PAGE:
This is How the X-Men Should be Brought into the MCU

And lo! The geek-gods finally heard our cry and allowed a Fox/Disney deal to happen. Cue jubilant celebration across the internet.

Although this makes the House of Mouse a multimedia goliath with increasingly little competition, the upside would be fans getting what they’ve wanted for years – X-Men and Fantastic Four in the Avengers universe. It’s just in time, too. Infinity War and its sequel end this chapter of a ten-year long saga, so there’s no better chance to introduce them. How do they pull it off, though?

If you’re not caught up on why this hasn’t happened before, here’s the short version: Marvel sold the film rights to their biggest characters in the 90s so they could avoid financial trouble. Spider-Man was bought by Sony, while Fox snapped up the X-Men and Fantastic Four. This meant that Marvel Studios couldn’t use them when they embarked on their own inter-connected movie series with Iron Man in 2008. Things have changed since then, of course – they cut a deal with Sony to include Spider-Man in Captain America: Civil War, etc – but mutants were still owned by Fox until very recently. Now everyone’s back under one roof. Well, mostly (here’s to you, Venom).

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Perhaps the X-Men have already been and gone in the Marvel Cinematic Universe? (Concept art for X-Men: First Class by Matthew Savage)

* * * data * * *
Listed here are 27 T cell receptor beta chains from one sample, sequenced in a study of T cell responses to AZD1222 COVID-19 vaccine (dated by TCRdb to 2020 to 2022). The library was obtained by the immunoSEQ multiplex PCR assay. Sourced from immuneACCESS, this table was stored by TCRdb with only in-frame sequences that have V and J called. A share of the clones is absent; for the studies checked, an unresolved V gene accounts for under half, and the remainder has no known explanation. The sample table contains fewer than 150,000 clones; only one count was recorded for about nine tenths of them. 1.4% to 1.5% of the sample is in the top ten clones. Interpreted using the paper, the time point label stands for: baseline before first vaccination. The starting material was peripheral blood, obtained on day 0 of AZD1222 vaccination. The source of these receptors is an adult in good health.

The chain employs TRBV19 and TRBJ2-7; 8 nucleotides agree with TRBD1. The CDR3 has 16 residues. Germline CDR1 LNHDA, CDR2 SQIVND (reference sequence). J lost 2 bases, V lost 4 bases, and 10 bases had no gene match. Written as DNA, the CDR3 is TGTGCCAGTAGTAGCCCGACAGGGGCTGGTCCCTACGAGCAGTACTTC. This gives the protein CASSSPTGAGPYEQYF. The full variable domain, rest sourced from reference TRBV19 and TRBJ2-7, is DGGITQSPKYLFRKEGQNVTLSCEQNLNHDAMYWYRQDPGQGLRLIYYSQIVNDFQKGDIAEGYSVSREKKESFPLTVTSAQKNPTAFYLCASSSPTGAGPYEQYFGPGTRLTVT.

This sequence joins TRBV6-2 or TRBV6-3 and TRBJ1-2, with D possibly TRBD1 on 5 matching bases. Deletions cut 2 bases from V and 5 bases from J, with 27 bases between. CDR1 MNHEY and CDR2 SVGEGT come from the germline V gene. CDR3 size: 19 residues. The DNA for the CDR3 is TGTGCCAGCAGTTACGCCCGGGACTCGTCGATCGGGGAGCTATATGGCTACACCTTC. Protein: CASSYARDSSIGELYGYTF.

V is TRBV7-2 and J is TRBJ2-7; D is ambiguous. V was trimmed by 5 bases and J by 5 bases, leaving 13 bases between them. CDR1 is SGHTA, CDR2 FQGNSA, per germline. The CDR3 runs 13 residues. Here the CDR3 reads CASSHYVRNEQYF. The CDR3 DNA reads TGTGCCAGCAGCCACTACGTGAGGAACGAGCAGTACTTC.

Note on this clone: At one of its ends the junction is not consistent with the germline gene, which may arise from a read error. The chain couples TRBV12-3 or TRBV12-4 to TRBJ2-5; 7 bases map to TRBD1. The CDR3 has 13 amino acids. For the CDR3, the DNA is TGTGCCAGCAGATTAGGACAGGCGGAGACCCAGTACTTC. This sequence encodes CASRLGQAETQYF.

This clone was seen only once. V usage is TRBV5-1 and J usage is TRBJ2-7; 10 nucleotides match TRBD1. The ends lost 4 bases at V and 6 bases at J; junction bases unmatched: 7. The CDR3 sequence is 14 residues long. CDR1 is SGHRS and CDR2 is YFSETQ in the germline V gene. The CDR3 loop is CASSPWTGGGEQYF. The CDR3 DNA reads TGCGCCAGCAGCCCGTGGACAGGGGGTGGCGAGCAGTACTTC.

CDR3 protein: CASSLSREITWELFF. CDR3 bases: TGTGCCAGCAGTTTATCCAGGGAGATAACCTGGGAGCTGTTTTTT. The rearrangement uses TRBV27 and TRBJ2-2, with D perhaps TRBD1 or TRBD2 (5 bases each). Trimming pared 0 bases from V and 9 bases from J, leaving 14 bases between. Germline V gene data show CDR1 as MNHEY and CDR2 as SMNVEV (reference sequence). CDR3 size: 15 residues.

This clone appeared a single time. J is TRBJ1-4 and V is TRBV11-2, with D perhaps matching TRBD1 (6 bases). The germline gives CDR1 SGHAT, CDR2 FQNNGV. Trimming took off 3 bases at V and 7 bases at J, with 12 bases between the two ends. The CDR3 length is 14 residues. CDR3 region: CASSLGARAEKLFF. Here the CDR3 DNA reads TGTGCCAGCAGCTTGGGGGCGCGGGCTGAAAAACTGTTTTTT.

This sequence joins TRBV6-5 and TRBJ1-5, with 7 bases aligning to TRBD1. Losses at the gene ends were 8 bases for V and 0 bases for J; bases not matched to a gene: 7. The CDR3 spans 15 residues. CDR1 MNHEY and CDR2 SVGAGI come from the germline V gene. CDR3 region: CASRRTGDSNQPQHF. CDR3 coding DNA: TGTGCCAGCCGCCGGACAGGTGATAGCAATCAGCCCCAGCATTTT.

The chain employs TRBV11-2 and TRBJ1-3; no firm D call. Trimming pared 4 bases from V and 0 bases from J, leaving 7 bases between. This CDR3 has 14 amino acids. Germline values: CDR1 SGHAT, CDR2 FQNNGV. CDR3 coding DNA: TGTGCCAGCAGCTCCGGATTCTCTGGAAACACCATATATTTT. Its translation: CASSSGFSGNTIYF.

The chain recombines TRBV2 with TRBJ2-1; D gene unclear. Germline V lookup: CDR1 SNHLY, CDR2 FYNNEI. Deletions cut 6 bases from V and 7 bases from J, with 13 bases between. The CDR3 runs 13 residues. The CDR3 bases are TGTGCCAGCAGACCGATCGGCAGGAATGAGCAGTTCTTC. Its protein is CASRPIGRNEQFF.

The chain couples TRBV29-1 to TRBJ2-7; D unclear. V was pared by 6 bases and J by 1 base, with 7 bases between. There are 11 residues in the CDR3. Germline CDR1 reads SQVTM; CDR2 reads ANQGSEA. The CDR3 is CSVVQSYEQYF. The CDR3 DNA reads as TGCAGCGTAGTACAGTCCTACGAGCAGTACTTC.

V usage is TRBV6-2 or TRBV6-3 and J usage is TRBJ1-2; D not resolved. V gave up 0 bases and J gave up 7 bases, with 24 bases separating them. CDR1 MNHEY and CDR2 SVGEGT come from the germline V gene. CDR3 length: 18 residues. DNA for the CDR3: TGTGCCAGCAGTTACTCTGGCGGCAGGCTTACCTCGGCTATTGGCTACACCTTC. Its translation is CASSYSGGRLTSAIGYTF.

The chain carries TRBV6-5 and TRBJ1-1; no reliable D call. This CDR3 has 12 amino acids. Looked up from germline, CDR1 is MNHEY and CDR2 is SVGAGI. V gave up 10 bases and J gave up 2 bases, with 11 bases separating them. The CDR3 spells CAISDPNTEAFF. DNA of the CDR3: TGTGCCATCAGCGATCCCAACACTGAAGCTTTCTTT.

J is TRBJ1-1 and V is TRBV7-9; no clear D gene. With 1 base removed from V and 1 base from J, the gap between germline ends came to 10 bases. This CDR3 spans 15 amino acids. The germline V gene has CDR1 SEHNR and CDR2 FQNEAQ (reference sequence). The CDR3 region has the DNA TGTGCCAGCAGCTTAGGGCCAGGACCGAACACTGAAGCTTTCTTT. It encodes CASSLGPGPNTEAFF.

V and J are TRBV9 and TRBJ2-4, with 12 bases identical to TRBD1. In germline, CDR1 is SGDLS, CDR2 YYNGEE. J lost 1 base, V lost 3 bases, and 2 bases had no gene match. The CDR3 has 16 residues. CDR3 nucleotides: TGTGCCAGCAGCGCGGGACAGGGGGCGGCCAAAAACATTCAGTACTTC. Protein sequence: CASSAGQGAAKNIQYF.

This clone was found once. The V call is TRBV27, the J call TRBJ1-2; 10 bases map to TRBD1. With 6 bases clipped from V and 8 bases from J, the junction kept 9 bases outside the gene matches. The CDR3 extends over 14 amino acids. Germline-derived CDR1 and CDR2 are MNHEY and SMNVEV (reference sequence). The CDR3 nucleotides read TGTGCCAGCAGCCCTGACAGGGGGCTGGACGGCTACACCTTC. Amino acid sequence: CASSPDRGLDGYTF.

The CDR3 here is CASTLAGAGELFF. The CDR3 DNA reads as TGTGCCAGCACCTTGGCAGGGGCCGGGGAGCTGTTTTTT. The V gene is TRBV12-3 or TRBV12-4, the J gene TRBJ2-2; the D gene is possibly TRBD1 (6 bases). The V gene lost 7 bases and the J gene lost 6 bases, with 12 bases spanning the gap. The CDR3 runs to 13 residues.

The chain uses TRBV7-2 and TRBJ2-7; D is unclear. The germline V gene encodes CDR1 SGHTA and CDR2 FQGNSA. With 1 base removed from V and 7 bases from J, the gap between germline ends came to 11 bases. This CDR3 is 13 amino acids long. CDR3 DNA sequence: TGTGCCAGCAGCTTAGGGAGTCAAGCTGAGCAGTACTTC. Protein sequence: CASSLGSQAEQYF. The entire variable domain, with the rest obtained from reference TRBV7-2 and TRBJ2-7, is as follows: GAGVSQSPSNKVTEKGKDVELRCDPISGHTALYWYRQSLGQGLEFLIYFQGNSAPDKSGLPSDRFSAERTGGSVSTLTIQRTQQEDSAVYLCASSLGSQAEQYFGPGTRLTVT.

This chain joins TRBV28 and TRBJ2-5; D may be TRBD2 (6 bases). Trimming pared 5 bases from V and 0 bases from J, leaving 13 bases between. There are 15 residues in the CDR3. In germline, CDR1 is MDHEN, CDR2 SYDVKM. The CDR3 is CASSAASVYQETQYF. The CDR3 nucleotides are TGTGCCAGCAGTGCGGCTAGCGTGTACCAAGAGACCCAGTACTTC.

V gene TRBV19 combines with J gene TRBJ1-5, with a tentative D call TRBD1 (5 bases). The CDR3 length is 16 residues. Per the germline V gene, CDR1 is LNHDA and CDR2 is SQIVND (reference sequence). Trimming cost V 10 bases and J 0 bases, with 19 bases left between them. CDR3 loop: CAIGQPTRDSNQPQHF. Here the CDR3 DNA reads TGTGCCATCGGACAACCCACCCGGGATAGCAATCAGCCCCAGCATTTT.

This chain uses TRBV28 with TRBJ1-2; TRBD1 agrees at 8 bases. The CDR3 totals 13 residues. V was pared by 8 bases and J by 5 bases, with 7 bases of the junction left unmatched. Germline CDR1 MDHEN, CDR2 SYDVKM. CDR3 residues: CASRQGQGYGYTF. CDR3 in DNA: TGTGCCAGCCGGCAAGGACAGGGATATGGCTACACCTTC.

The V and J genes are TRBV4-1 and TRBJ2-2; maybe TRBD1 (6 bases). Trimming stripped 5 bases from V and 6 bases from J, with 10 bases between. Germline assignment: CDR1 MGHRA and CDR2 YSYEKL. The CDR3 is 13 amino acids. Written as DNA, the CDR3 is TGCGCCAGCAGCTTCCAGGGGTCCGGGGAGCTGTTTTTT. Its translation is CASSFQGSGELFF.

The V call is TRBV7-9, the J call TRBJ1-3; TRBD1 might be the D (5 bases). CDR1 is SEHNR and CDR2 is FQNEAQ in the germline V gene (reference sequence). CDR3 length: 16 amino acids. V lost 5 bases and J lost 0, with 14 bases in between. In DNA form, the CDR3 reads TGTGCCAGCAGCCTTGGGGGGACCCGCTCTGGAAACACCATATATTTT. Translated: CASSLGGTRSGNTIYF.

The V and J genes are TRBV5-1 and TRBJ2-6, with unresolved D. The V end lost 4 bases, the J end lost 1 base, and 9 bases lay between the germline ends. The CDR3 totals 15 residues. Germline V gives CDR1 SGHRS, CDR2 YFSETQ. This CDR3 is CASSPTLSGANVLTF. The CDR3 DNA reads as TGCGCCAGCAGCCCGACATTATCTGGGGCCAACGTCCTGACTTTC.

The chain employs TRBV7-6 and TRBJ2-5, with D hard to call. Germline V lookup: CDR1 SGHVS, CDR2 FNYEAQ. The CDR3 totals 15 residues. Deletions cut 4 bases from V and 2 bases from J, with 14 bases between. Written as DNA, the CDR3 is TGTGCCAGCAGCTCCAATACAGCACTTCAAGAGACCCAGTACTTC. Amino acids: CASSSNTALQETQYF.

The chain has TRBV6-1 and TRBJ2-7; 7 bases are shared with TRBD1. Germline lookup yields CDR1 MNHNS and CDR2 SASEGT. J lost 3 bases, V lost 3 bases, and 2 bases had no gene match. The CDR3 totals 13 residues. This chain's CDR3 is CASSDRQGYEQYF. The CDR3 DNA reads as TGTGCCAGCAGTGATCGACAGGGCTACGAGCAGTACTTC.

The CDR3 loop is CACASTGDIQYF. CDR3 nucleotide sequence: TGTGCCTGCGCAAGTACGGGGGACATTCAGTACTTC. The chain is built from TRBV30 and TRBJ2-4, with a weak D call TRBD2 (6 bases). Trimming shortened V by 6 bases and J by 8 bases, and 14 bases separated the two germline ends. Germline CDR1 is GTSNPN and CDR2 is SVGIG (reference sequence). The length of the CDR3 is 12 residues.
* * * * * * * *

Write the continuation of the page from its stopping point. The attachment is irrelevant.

Anyway, back to the question. How do we introduce X-Men and co.? One method would be to play with parallel dimensions. Doctor Strange has already floated the idea via a ‘multiverse’, so it wouldn’t be all that hard to engineer a threat that requires Professor X, Jean Grey, Magneto, Cyclops et al to hop over and team up with the Avengers. Indeed, the Fantastic Four/X-Men properties are rife with such intergalactic threats. Galactus, a godlike entity that consumes planets, would be a great place to start.

However, I’d prefer a straight reboot like we got with Spider-Man in Civil War. The reasoning is simple. Fox’s XMen movies are great, but their continuity is very tangled after almost 20 years with little oversight. It’d probably be easier to start over, even if this raises the question of where mutants have been for the last few years.